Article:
On Sunday evening, a few million die-hard fans of the San Francisco 49ers and Baltimore Ravens will be imploring the heavens for a Super Bowl championship. But I’ll be among the tens of millions whose sole rooting interest involves something far more sacred than team victory: money
I don’t care if the Ravens win, I just want them to lose by less than 4 points, the current spread. And when the gun sounds and the final score is official, I hope it doesn’t exceed 47 points, the demarcation for over/under wagering.
Those two betting lines are the primary catalysts for what has evolved into Christmas Day on the Las Vegas calendar. Naughty Sin City set a record in 2006, handling a nice $94.5 million in Super Bowl wagers when the Pittsburgh Steelers and the referees beat the Seattle Seahawks. (Yes, my money was on the Seahawks. Worst. Officiated. Super Bowl. Ever.)
Casinos expect to see a similar tsunami of money this time. Worldwide, that figure could swell to possibly $1 billion, thanks to offshore and neighborhood bookies, not to mention office and bar pools and all those “Wanna make it interesting?” bets among families and friends.
If you think those numbers are crazy, get a load of this one: 20. That’s how many proposition bets a Vegas sports book is listing for one player, 49ers quarterback Colin Kaepernick. All you have to do is pick the prop you like best: Will he rack up more than 55.5 yards rushing? Pass for at least 232.5 yards? Complete 17 or more passes? Maybe you’ve just got a hunch that the insanely tattooed phenom will be the game’s most valuable player. Right now, he’s the 8-5 favorite. (If he wins, you’ll get $8 for every $5 wagered.)
Of course, there are plenty of non-Kaepernick alternatives — hundreds of them. By one estimate, all those prop bets — the typical gambler forks out up to $25 a pop — now account for as much as 40 percent of the total money “invested” in the Super Bowl.
So why waste your hard-earned cash on Wall Street when you can lose it even faster betting that San Francisco running back Frank Gore will score the game’s first touchdown. He’s the 13-2 favorite, offering a potential return that dwarfs the S&P index, nevermind those antiquated savings accounts paying less than 1 percent interest.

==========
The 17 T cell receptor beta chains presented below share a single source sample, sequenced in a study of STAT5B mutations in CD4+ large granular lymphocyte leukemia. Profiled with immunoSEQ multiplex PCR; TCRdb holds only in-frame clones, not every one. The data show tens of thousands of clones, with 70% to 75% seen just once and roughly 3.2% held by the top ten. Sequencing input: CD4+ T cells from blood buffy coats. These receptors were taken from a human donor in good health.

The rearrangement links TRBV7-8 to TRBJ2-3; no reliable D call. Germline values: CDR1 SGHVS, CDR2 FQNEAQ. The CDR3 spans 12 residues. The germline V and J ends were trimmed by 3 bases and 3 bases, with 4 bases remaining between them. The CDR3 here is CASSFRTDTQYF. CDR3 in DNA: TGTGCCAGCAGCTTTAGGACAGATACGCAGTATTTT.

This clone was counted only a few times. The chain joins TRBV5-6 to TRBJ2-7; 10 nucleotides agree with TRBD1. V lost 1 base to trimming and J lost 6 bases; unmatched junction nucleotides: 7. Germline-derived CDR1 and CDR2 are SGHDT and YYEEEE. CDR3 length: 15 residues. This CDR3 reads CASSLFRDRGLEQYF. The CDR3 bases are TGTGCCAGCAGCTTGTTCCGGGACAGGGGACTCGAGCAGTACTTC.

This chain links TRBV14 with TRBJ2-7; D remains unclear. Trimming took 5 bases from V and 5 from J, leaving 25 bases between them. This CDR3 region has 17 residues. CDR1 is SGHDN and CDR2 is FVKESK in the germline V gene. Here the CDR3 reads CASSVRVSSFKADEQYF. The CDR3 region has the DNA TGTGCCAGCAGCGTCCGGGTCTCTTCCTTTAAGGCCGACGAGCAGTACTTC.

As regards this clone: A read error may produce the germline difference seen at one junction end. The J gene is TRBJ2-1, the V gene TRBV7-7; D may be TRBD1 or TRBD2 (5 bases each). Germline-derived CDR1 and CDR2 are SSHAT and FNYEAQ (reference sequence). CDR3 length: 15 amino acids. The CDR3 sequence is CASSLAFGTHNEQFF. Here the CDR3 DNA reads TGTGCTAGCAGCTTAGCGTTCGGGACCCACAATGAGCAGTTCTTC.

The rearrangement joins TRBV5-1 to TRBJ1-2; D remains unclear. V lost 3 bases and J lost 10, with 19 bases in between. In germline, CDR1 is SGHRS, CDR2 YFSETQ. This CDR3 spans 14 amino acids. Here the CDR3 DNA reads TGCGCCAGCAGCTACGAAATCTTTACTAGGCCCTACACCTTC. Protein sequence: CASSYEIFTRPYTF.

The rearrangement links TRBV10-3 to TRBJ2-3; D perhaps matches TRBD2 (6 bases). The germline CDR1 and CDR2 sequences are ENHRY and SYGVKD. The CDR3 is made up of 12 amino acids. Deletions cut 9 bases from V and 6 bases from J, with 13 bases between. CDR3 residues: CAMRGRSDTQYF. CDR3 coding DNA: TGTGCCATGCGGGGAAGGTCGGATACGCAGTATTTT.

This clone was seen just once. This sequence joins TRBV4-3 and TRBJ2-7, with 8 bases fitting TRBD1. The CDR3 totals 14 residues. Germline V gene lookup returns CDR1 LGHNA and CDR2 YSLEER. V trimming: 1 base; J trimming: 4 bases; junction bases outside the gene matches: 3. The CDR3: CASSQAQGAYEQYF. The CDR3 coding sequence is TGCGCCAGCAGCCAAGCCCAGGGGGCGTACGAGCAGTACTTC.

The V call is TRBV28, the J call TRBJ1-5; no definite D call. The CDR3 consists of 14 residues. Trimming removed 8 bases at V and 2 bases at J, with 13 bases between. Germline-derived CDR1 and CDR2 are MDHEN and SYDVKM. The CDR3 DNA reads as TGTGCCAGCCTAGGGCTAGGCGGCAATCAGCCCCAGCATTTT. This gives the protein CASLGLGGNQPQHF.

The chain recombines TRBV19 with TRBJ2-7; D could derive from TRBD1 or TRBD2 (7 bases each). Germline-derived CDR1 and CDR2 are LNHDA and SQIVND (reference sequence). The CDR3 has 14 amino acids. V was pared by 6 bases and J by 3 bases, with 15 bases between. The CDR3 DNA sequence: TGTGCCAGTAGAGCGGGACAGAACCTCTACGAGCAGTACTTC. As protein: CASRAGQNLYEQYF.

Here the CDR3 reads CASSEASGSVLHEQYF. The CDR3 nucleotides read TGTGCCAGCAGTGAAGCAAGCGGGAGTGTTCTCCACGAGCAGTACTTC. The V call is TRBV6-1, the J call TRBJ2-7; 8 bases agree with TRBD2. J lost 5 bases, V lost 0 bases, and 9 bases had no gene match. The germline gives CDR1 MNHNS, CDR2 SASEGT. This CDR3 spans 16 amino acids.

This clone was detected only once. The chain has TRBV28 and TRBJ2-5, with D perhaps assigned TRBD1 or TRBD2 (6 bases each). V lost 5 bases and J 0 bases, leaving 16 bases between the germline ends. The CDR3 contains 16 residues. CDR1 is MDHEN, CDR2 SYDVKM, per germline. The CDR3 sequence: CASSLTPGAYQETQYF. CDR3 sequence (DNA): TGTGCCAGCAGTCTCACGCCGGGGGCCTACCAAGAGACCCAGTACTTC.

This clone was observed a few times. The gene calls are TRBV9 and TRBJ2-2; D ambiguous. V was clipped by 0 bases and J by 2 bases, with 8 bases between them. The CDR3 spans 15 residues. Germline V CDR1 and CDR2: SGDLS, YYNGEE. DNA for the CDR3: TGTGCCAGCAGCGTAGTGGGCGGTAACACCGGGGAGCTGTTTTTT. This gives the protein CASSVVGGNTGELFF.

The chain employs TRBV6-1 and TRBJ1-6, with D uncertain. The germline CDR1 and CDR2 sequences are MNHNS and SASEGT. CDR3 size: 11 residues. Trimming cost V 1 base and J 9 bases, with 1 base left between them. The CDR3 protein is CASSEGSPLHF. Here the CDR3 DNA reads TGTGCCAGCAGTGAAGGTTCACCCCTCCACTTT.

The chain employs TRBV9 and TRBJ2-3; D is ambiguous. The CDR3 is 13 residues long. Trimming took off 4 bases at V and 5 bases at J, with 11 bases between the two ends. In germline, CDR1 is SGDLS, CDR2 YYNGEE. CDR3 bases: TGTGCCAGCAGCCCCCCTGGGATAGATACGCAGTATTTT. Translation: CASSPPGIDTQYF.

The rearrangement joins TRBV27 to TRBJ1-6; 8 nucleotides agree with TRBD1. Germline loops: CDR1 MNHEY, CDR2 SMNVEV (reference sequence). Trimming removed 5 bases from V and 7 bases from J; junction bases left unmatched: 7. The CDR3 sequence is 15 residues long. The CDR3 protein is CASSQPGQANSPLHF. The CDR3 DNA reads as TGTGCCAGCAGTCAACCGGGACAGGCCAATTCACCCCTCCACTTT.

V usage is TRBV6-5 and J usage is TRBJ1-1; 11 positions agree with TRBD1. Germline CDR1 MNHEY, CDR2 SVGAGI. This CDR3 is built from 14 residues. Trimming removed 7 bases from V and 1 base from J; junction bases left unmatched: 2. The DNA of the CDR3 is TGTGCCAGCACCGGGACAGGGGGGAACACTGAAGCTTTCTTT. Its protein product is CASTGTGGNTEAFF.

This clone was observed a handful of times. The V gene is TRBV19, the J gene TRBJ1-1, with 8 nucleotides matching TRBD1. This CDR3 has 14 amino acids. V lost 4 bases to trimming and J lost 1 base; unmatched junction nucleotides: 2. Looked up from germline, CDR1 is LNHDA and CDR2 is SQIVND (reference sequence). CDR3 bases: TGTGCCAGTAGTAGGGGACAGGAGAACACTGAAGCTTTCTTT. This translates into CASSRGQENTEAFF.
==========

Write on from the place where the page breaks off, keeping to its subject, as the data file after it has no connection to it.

Or win $160 by successfully wagering $100 that someone on defense or special teams will romp into the end zone. Sure, you can be conservative and stick to those 50-50 over/under bets, including total touchdowns (5.5.), penalties (13.5) and longest rush by Baltimore running back Ray Rice (17.5 yards). Fans of Ravens linebacker Ray Lewis, playing in the final game of his storied career, have a not quite Kaepernick-like range of options, from tackles (11.5) to whether he’ll say “God” or “Lord” more than three times during the post-game interview on the field.
That’s right, there are Super Bowl bets that have absolutely nothing to do with football. You can get even money on whether Alicia Keys will mess up the words of the national anthem or finish in less than 2 minutes and 10 seconds. You can also bet on Beyonce’s hair — will it be curled/crimped or straight during the halftime show?
The sentimental favorite: Will the opposing head coaches, brothers Jim and John Harbaugh, hug for more than 6 seconds when they meet at midfield after the game?
For God’s sake, you can even bet on the opening coin toss. (The pre-game ritual has become so popular it now has an official sponsor, Papa John’s Pizza.) Word on the street is you should go with tails; heads has won four straight years — and no side of the coin has ever reeled off five consecutive victories in the game’s 47-year history. You might also want to parlay that action with the 49ers’ coin assignment — the NFC’s Super Bowl representative has won the flip 14 times in the past 15 years.
If the coin toss doesn’t go your way, you can always make it back on the NFL’s endearing, game-clinching ritual. That’s right, you can now bet on the color of Gatorade that’ll be dumped on the winning coach’s head. Clear is the odds-on favorite at just under 2-1; blue is the long shot at 7-1.
Seems to me the Gatorade bet would be even easier to rig than the game-jacking refs who left the Seahawks for dead seven years ago. But I’m gonna go with my gut and clean up on my own prop bet: I don’t think anyone east of San Francisco can spell Colin Kaepernick.
Yeah, I know. One of the maxims of gambling is that there’s no such thing as a sure thing. But it’s simply not true. Whenever there is an event that has the possibility of at least two outcomes, someone somewhere will consider the odds and reach for his wallet. It’s the surest thing in the world.
You can bet on it.
By Kevin Haynes
Kevin Haynes is Next Avenue's editor at large.
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